Preterm birth myths


How will a preterm birth affect your baby? Today we’re separating fact from fiction.

About 1 in 10 babies are born prematurely in the United States.

There can be feelings of guilt and confusion for parents. But what is fact and what is fiction?

Myth number one: You caused this. In reality, up to 50 percent of preterm births have no known cause.

Myth number two: Preemie babies will grow up normally. Doctor Elovitz says it depends on how early they’re born.

Michal Elovitz, MD, Director, Maternal and Child Health Research Center, University of Pennsylvania said, “So, a 24 weeker may survive, but its chance of having really severe neural development disability is quite high.”

Even babies born a few weeks later may have issues.

Doctor Elovitz said, “So, what we’re finding now is kids that are born even at 30 or 32 weeks or 34 weeks have neural development problems as well. They may not be as severe, but they are present.”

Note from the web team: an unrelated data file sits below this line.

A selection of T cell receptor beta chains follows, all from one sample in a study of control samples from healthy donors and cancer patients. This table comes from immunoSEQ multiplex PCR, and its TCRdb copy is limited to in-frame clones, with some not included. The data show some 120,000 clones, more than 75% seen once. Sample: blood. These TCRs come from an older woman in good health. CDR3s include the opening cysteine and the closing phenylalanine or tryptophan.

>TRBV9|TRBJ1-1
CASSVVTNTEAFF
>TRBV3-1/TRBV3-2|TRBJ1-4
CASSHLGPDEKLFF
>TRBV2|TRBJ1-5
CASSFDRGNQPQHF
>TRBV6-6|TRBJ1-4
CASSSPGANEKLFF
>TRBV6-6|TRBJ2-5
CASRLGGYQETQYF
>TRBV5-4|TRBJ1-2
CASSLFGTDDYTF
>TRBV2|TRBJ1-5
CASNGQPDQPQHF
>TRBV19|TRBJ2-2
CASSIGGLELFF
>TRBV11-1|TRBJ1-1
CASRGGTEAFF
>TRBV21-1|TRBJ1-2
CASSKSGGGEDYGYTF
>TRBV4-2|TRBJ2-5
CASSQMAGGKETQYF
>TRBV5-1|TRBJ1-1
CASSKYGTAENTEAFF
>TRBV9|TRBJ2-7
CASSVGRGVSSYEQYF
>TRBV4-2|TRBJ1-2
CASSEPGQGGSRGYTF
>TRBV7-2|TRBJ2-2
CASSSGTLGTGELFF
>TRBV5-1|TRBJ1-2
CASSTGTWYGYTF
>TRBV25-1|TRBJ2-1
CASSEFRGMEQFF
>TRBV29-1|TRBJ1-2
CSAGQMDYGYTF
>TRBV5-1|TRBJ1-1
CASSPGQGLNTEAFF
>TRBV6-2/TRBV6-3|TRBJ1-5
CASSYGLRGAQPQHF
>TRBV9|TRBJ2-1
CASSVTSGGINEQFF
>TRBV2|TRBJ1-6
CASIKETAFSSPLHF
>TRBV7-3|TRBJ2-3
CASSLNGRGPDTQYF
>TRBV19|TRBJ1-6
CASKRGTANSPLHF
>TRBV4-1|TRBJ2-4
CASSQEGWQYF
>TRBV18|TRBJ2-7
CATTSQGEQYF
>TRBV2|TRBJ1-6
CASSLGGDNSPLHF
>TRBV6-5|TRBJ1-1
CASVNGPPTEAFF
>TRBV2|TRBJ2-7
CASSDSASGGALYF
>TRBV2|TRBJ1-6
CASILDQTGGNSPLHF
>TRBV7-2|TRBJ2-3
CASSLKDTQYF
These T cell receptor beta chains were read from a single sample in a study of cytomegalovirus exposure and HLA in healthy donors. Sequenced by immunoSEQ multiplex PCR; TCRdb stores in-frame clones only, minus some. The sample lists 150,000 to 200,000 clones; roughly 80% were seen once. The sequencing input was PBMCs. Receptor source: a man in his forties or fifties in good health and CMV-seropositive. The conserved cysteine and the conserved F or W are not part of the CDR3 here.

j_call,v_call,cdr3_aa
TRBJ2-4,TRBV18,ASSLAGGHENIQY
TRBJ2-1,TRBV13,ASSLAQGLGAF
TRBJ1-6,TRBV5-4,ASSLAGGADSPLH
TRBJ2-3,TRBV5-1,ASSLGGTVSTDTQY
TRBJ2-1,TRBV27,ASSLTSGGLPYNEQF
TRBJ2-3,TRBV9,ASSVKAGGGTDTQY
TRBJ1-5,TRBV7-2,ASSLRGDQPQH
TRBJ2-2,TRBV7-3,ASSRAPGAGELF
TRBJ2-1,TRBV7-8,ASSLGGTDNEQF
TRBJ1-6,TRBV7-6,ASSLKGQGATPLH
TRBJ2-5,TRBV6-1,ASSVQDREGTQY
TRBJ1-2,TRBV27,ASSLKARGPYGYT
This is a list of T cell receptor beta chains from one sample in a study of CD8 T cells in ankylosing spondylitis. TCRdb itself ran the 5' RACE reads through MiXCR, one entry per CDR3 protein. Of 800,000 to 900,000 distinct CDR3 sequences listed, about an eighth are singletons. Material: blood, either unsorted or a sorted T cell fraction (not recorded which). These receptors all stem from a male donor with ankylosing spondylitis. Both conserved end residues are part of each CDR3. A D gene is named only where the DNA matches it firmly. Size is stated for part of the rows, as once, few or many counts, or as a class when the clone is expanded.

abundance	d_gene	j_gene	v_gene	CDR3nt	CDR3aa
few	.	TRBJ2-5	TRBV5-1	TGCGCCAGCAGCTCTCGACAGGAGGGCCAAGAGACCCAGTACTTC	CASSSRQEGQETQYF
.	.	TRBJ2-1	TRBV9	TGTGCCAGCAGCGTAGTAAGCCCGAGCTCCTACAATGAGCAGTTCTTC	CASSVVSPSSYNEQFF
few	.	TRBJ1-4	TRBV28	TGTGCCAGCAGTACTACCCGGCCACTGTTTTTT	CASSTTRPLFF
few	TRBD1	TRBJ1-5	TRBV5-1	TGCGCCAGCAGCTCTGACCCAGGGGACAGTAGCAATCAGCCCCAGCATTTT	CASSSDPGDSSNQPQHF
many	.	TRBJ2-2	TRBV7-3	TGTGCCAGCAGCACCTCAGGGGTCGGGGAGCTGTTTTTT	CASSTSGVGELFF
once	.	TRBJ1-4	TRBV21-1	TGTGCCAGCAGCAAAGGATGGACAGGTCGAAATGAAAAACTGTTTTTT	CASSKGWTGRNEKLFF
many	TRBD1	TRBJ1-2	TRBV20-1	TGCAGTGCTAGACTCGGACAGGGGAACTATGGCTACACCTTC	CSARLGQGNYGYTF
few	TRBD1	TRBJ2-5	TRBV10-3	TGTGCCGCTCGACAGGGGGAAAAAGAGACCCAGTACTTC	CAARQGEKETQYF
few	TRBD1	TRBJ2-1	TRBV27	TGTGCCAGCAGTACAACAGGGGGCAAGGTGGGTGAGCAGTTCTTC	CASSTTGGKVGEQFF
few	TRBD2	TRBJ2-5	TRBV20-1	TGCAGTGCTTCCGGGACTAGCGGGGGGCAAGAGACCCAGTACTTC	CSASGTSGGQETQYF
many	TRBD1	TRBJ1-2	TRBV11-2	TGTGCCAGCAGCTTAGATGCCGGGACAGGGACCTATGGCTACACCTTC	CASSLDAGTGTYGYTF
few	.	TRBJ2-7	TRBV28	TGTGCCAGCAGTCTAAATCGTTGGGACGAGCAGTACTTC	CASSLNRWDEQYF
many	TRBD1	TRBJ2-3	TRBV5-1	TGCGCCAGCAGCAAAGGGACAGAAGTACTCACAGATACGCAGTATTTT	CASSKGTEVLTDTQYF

Myth number three: You can’t bond with your baby while in the NICU. Participate in skin-to-skin contact, read to, and help with feeding and changing diapers if possible, and leave behind items from home that have your scent.

Even though 50 percent of preterm births are unexpected and not caused by the mother, there are risk factors to be aware of.

Having pregnancies back to back, being pregnant with twins, having high blood pressure, diabetes, smoking, or being underweight or overweight are some signs you might be at risk for preterm labor.

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